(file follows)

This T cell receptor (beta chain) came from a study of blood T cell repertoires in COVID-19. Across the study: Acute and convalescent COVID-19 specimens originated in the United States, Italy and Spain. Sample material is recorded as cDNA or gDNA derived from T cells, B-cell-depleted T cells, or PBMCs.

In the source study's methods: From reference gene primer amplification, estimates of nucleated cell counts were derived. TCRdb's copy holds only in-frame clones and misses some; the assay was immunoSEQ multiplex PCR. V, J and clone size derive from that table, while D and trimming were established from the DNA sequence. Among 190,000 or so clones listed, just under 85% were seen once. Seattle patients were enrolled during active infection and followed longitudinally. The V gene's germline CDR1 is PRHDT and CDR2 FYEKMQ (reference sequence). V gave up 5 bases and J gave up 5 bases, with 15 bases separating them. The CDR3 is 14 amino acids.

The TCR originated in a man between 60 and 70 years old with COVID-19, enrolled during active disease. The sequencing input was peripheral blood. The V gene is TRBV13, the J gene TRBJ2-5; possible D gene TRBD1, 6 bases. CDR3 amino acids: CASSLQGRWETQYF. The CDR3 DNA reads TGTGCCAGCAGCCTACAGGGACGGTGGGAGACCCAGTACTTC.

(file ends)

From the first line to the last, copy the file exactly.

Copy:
This T cell receptor (beta chain) came from a study of blood T cell repertoires in COVID-19. Across the study: Acute and convalescent COVID-19 specimens originated in the United States, Italy and Spain. Sample material is recorded as cDNA or gDNA derived from T cells, B-cell-depleted T cells, or PBMCs.

In the source study's methods: From reference gene primer amplification, estimates of nucleated cell counts were derived. TCRdb's copy holds only in-frame clones and misses some; the assay was immunoSEQ multiplex PCR. V, J and clone size derive from that table, while D and trimming were established from the DNA sequence. Among 190,000 or so clones listed, just under 85% were seen once. Seattle patients were enrolled during active infection and followed longitudinally. The V gene's germline CDR1 is PRHDT and CDR2 FYEKMQ (reference sequence). V gave up 5 bases and J gave up 5 bases, with 15 bases separating them. The CDR3 is 14 amino acids.

The TCR originated in a man between 60 and 70 years old with COVID-19, enrolled during active disease. The sequencing input was peripheral blood. The V gene is TRBV13, the J gene TRBJ2-5; possible D gene TRBD1, 6 bases. CDR3 amino acids: CASSLQGRWETQYF. The CDR3 DNA reads TGTGCCAGCAGCCTACAGGGACGGTGGGAGACCCAGTACTTC.